545f21topics
============
These are topics, notes and problems for Rob Kusner's Fall 2021 course
on (Advanced) Linear Algebra for (Pure and) Applied Math (Math 545 at
UMassAmherst, Copyleft* 2021-?? by Rob Kusner), and are always under
revision. [Rob may eventually prepare some .tex/.pdf Problem Sets, and
revise a .tex/.pdf/.html version of this page. Since we began on a
Wednesday (and since Wöden is the greatest! :-), I'll use the Wednesday
date to specify the week.
Homework is assigned every other week and aree due in class on the
Monday a dozen days following (unless otherwise noted). Take-home
quiz problems will be suggested in class, polished up in email
messages to you, and turned in at class the next Wednesday.
Also, I may update older problems and notes, so you are welcome to
look backward as well as forward!
Our texts are Strang's _Linear Algebra and its Applications_ (4e) and
Axler's _Linear Algebra Done Right_ (3e) – the letters S and A will be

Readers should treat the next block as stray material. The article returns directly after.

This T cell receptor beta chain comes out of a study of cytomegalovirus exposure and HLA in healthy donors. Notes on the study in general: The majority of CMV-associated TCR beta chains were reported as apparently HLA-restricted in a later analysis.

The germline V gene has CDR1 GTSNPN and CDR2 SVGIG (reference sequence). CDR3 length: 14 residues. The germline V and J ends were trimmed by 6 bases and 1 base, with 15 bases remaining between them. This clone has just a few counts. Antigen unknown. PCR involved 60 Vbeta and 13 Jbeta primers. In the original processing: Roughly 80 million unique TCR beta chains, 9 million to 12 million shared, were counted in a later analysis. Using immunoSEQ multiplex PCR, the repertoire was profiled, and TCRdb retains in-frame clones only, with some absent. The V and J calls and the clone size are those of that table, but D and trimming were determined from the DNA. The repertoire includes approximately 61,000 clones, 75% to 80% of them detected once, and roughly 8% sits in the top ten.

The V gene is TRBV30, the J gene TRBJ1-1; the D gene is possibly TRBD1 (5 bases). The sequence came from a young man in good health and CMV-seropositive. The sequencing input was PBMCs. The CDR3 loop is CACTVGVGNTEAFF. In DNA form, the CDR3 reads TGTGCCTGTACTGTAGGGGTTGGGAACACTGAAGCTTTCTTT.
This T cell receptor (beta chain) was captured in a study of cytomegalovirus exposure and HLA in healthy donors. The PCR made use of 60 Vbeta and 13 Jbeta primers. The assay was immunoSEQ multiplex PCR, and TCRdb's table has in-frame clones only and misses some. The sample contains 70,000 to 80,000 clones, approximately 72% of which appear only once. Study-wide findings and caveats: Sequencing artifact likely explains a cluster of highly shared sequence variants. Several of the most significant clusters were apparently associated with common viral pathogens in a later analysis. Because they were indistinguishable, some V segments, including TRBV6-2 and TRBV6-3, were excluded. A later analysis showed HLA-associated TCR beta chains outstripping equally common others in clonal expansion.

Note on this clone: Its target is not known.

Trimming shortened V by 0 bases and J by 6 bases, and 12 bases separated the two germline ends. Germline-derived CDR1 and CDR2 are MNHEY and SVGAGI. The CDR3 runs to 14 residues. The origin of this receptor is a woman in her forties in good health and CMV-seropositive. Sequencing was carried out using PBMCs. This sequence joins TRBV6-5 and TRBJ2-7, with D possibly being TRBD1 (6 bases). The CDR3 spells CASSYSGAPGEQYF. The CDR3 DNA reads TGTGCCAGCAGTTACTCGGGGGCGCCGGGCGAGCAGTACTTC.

used to refernce them (e.g. as in the first hw assignment).
01 September
==
Hello world!
Get copies of the texts by whatever (legitimate) means you can, and
review what you may have learned in Math 235 (or another linear
algebra course) by reading (or even studying ;-) the first chapters of
Strang (S) and Axler (A)
You may also enjoy watching videos we made for Math 235 last year:
http://www.gang.umass.edu/~kusner/class/235videolinks.html
whose topics follow Lay's _Linear Algebra..._ text – the videos for
Lay's chapters 1, 2, 3 & 4 are the most relevant....
08 September
==
Solving systems, row operations, and the LU/LDU/PLDU factorizations!
Study S chapter 1 and keep wathcing those Math 235 videos!
Quiz #1 (the take-home variety)
====
1) Write up carefully the LDU factorization for my favorite matrix
1 2 3
A = 4 5 6
7 8 9
where the pivots in L and U are leading 1s, and where D is a diagonal
matrix; compare this to the factorization A=ER where R=rref(A).
2) Try doing the same thing for my matrix
0 1 2
B = 3 4 5
6 7 8
– is there an LDU factorization, and if not, why?
As we discussed in class, B has a PLDU factorization, where P is
a permutation matrix: find P, as well as this factorization!
Challenge Problem: Some of you may rememember the Gram-Schmidt process
and the way it leads to a unique factorization of any invertible real
matrix M into a product KAN, where K is an orthogonal matrix (KK* = I,
with K* the transpose of K), where A is a diagonal matrix with
positive entries, and where N is upper triangular with 1s on its